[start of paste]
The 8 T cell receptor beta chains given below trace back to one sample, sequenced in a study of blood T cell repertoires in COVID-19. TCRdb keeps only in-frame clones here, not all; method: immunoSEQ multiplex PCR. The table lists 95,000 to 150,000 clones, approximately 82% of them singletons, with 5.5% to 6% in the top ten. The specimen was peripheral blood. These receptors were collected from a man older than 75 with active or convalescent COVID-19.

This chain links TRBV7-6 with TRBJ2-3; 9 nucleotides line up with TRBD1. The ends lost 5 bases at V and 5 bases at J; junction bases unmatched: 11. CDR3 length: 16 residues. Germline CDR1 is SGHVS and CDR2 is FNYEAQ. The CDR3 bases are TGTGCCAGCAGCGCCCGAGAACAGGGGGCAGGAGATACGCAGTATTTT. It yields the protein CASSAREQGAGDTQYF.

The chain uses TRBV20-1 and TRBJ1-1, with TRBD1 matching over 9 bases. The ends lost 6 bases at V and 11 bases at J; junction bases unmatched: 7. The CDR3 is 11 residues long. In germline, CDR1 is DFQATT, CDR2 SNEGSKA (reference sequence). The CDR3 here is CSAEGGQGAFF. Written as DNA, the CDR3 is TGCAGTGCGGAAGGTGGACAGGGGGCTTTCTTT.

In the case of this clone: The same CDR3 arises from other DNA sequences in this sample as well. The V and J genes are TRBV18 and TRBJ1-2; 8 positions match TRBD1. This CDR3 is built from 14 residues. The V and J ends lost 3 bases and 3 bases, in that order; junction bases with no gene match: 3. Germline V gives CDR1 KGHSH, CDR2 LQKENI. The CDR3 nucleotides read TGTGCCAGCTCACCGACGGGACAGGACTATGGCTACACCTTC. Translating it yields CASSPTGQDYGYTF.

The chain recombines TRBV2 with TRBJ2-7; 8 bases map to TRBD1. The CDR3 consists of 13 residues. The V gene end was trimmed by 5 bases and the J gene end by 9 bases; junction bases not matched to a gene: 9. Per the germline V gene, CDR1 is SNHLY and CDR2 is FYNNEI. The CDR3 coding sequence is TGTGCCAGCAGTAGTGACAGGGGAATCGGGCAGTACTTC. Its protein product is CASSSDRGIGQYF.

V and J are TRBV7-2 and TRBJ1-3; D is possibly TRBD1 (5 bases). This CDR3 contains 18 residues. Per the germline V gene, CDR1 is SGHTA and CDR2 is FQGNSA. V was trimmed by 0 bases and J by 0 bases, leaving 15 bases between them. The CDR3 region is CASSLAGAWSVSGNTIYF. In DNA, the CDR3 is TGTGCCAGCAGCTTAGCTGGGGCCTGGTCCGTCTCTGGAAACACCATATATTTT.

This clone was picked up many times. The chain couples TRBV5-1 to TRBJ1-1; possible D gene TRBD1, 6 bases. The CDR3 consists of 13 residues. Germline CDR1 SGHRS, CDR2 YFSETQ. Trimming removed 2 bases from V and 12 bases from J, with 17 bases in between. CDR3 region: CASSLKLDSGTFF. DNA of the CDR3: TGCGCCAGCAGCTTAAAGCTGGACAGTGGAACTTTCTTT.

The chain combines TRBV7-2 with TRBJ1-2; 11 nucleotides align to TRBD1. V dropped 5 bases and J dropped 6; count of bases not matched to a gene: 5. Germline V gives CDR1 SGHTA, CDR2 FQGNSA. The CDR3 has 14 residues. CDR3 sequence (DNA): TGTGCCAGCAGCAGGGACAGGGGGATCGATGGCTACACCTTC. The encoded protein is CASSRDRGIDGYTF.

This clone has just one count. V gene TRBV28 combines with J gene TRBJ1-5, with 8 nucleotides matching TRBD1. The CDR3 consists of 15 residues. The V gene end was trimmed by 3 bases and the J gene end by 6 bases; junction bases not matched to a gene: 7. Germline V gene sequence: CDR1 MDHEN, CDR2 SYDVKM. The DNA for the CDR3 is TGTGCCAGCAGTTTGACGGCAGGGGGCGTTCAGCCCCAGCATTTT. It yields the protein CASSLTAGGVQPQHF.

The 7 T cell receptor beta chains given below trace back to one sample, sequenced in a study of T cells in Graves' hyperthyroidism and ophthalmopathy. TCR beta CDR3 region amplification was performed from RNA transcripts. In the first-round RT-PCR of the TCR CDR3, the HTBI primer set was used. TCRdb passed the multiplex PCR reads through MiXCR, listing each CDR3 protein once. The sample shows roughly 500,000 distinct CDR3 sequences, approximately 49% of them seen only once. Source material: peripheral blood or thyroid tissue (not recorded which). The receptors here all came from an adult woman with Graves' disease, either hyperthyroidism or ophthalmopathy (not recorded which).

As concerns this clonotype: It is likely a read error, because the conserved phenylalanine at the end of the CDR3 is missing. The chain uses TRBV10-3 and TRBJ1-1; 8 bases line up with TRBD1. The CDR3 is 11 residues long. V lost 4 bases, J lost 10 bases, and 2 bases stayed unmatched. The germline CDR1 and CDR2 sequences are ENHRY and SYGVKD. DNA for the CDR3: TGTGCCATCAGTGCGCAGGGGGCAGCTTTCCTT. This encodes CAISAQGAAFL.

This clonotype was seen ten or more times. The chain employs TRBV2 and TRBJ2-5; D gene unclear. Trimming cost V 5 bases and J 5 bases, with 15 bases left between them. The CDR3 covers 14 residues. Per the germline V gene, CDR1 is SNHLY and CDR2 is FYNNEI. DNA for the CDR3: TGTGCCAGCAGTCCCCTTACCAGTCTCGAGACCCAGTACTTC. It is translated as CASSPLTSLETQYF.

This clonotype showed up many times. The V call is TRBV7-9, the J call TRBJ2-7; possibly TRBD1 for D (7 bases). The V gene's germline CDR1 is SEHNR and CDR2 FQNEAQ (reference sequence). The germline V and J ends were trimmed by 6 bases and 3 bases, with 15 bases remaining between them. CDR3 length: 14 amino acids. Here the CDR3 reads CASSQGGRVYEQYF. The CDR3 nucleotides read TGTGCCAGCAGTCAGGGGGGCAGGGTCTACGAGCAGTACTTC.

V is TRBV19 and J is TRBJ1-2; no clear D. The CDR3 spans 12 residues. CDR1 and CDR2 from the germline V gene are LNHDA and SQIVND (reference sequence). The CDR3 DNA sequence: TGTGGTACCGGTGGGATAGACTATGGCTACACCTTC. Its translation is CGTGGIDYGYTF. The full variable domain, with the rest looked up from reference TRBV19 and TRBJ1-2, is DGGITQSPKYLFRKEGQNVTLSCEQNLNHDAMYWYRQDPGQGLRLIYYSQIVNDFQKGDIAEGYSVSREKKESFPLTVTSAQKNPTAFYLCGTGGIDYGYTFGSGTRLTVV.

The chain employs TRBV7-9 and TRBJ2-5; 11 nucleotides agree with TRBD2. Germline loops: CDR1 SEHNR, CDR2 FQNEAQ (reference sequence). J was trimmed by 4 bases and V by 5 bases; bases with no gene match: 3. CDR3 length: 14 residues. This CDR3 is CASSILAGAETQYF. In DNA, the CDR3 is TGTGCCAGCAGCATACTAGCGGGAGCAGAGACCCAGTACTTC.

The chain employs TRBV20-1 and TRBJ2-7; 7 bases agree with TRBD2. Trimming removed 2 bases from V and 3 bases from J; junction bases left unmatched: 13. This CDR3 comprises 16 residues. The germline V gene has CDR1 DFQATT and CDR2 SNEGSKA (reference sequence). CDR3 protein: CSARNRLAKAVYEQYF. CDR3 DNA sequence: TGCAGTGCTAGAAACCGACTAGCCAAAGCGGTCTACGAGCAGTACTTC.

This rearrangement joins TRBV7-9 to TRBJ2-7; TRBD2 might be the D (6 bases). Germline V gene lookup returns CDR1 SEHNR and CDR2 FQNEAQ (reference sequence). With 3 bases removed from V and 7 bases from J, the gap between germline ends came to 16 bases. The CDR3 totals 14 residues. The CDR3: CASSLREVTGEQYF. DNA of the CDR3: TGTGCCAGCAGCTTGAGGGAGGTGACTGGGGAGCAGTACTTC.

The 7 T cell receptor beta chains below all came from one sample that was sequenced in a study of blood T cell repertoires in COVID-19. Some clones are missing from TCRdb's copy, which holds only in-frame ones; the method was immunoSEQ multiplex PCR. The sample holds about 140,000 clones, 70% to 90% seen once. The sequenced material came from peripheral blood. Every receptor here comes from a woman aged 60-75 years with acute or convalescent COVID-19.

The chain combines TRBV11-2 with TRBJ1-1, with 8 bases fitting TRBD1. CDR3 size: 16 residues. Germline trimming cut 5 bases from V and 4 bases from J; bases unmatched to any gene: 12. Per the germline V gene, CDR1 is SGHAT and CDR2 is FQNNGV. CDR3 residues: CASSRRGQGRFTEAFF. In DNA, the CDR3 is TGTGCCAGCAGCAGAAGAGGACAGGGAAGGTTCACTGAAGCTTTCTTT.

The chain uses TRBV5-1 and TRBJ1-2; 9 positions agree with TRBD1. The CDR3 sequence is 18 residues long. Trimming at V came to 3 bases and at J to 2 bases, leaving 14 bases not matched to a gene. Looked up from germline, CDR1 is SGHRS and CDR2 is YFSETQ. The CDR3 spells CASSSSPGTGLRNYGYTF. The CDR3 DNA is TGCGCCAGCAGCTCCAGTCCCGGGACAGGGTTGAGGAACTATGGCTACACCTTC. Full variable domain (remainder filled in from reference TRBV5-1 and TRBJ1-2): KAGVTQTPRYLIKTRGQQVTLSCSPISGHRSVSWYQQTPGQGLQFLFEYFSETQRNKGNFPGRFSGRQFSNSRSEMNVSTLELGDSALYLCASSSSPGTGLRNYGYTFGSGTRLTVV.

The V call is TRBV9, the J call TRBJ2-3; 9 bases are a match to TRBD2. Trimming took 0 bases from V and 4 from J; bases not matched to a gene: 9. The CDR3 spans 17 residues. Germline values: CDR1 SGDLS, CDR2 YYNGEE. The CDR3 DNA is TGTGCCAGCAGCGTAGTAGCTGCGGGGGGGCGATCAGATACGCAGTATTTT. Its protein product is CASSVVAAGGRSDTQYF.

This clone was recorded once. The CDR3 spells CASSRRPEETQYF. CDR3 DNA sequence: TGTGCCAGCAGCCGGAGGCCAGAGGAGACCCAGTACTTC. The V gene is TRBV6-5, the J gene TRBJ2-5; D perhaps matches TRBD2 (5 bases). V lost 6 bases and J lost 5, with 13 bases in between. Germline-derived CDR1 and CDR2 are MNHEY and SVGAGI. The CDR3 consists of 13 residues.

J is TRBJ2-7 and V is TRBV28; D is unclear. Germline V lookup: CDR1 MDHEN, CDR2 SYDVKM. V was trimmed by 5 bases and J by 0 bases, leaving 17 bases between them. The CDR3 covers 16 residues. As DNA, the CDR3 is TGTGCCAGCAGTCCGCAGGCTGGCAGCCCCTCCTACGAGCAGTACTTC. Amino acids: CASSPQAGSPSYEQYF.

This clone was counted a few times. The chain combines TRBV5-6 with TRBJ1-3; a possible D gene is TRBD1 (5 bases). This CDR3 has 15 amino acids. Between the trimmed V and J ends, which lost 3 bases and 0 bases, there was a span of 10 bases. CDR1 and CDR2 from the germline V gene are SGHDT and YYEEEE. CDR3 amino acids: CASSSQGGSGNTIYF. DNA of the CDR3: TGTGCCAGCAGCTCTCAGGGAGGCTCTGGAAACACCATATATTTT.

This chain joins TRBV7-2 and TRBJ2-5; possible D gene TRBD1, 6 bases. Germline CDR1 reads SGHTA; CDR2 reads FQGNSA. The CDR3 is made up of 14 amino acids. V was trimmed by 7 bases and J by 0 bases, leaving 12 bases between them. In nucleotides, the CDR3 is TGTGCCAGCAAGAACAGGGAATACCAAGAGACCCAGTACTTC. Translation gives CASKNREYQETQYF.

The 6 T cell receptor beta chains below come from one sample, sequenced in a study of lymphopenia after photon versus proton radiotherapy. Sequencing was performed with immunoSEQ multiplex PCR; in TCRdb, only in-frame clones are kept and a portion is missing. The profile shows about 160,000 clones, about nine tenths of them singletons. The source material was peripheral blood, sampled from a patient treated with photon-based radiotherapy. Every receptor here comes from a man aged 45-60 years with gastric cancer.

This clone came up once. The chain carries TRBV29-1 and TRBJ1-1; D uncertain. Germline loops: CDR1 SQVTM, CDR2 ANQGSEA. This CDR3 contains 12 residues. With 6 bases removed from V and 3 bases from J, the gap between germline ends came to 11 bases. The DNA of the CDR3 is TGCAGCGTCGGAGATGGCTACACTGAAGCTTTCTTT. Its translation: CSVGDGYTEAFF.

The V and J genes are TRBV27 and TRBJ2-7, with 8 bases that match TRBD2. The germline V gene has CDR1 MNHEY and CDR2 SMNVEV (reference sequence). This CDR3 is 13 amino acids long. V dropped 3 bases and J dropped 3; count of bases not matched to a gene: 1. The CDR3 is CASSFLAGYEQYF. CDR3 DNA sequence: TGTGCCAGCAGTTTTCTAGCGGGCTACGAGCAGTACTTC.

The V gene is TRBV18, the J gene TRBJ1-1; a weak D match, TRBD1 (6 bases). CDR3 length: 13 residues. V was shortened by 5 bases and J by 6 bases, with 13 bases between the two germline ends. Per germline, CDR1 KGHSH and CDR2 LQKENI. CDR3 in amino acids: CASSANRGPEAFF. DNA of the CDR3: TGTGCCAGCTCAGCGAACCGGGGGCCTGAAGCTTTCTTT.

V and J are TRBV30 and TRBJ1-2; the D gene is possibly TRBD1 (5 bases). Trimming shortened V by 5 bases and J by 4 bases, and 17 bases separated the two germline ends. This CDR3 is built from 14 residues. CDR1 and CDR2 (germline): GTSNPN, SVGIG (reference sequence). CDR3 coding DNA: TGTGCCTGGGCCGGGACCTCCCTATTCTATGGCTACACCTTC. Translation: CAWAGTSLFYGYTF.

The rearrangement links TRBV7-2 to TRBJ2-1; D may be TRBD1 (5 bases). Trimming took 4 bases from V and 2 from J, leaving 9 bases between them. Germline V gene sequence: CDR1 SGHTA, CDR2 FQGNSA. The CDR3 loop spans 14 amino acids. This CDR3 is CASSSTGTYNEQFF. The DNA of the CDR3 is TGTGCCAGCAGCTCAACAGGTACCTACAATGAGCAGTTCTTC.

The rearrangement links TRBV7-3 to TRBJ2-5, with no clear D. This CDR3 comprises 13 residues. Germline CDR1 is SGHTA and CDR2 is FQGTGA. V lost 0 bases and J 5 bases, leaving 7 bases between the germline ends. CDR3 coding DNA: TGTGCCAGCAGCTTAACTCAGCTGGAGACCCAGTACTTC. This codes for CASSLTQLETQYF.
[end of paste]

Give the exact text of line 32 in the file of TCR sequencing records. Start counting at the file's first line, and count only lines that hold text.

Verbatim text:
The rearrangement links TRBV7-3 to TRBJ2-5, with no clear D. This CDR3 comprises 13 residues. Germline CDR1 is SGHTA and CDR2 is FQGTGA. V lost 0 bases and J 5 bases, leaving 7 bases between the germline ends. CDR3 coding DNA: TGTGCCAGCAGCTTAACTCAGCTGGAGACCCAGTACTTC. This codes for CASSLTQLETQYF.